- A Statutory Notice of Deficiency is not an assessment of tax nor does it require you to make immediate payment. It is a proposed deficiency which generally gives you 90 days, (150 days if the notice was addressed to a person outside the United States), to either agree to the deficiency or file a petition with the United States Tax Court for a redetermination of the deficiency. Once the notice of deficiency is issued, the 90 or 150-day period cannot be suspended or extended. During this period, you may ask Appeals to reconsider the case. However, the reconsideration does not extend the 90 day period you have for filing a petition with the Court. The Notice of Deficiency can be rescinded under certain circumstances if both parties agree.
- Proposed Tax Change Notice
- A Proposed Tax Change Notice (Notice CP 2000) shows proposed changes to your income tax return. The proposal is based on a comparison of the income, payments, credits, and deductions reported on your tax return with information on these items reported to the Internal Revenue Service by employers, banks, businesses, and other payers. The Proposed Tax Change Notice also reflects any corrections the Internal Revenue Service made to your original return when it was processed. It is not a bill. The Proposed Tax Change Notice provides you the opportunity to disagree, partially agree, or agree with the proposed changes. The Proposed Tax Change Notice will provide an explanation of how to respond.
- Retired Debt
- If a taxpayer has a debt for an allowable expense, which will be paid off in a relatively short period of time, the IRS may partially disregard the debt when calculating the taxpayer’s long term ability to full pay his or her outstanding Federal tax liability. When calculating a taxpayer’s future ability to full pay their current outstanding Federal tax liability, the IRS will take into account all factors which influence a taxpayer’s future ability to pay on their outstanding Federal tax liability. One such factor deals with fixed liabilities owed by the taxpayer. Specifically, when a taxpayer has a fixed liability, the IRS will take into consideration how much longer the taxpayer will be paying on the debt. Retired debt analysis is an important fact the IRS examines when determining a taxpayer’s reasonable collection potential.
- Substitute Returns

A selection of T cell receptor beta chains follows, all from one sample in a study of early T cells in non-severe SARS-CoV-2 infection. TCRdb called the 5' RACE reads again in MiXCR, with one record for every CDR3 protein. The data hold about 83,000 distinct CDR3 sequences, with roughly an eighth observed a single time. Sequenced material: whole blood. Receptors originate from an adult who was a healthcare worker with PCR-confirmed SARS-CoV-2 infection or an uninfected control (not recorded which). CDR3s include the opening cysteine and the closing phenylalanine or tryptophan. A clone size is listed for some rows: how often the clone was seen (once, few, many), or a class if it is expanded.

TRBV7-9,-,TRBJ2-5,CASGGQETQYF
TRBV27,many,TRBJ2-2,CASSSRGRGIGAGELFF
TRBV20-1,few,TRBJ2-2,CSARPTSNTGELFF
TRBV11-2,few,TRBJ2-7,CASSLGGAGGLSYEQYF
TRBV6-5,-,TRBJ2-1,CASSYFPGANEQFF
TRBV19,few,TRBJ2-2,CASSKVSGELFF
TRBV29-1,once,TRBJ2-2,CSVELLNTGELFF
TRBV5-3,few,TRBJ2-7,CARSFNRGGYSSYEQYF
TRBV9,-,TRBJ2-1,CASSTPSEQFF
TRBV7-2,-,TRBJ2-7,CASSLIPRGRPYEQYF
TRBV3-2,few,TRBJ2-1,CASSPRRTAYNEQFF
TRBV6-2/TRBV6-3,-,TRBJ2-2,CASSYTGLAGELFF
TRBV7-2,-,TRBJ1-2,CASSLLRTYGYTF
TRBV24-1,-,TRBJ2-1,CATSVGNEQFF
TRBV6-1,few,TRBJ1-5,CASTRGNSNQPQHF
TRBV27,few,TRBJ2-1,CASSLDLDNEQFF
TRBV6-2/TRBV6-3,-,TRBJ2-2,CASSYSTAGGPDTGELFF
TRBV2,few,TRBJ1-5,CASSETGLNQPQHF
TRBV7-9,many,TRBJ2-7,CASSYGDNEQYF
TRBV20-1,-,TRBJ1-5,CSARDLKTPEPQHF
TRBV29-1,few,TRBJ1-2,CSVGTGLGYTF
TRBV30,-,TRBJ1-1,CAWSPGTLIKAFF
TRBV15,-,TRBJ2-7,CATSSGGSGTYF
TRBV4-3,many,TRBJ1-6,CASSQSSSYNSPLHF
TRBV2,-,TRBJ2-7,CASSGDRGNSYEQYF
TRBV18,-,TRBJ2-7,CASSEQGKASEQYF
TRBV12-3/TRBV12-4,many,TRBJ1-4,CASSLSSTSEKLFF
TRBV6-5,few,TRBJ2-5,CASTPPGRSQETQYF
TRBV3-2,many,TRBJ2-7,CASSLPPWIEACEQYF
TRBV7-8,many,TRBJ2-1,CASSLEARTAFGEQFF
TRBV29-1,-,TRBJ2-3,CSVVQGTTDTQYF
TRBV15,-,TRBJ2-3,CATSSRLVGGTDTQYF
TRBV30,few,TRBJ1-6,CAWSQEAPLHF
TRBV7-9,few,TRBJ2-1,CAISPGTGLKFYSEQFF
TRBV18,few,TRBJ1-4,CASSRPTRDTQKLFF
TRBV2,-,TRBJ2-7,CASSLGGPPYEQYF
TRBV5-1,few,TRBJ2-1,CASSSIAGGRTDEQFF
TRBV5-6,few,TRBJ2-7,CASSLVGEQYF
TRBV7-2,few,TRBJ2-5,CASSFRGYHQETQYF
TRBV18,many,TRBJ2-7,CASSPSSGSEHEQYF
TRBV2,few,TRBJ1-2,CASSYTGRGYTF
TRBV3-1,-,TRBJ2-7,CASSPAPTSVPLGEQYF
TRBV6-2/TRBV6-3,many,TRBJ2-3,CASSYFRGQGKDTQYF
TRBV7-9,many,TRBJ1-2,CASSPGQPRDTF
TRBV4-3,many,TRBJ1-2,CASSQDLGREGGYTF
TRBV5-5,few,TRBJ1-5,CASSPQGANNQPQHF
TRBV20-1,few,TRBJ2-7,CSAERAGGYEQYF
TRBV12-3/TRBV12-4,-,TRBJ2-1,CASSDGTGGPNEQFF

- All individuals, and taxpaying entities, are required to file tax returns to calculate their own taxes. However, if a taxpayer fails to file a tax return, the Internal Revenue Service may file the return on behalf of the taxpayer. Prior to filing a substitute return, the Internal Revenue Service will request that the taxpayer voluntarily file the missing return(s). If the taxpayer has still not filed voluntarily, the Internal Revenue Service will prepare the substitute return. Usually the Internal Revenue Service will not file a substitute return until the return has been delinquent by two or more years.
When preparing the substitute return, the Internal Revenue Service will gather the income information reported to the taxpayer in the form of W-2′ and 1099’s. If the taxpayer is self employed or unusual circumstances are present, the Internal Revenue Service may also base the return or bank statements, ledger sheets, the standard of living of the taxpayer, or any other information which suggests the taxpayer’s income.
After determining the taxpayer’s income, the Internal Revenue Service will often prepare the return in a light least favorable to the taxpayer. For example, a 1040 filer would be filed as single or married filing separate, with no dependents or itemized deductions. If the taxpayer had also had self-employment income, the Schedule C would reflect business income, but no expenses. Often the substitute return reflects a much higher tax than what the taxpayer would have been assessed, had the taxpayer filed their own return.
- Wage Garnishment
- A wage garnishment is a levy that the IRS has a right to issue to an employer of a taxpayer who owes the IRS money. The IRS must give proper notice to a taxpayer before it can actually issue the levy. Proper notice constitutes several form letters ending with a letter with a Final Notice of Levy attached. Once the notice has been sent to the taxpayer, the IRS can issue a garnishment after 30 days from the date of the letter.
An employer is legally obligated to comply with the terms of the wage garnishment. However, if the taxpayer is no longer employed or for some other reason the employer does not owe the taxpayer money, the employer does not have to honor the garnishment. If the taxpayer goes back to work for the employer, then the employer is re-obligated to honor the garnishment.
Through the wage garnishment, the IRS is allowed to take all of a taxpayer’s wages up to a certain amount. The IRS gives the employer a chart that informs the employer of how much they need to send to the IRS. Frequently, the amount the IRS can garnish is up to 80% of a taxpayer’s wages.
The wage garnishment is ongoing until the taxpayer can contact the IRS and negotiate a release of the garnishment. The IRS will agree to release a wage garnishment in full if the taxpayer agrees to pay the liability in full, agrees to a payment plan, or can show that the garnishment is causing an economic hardship.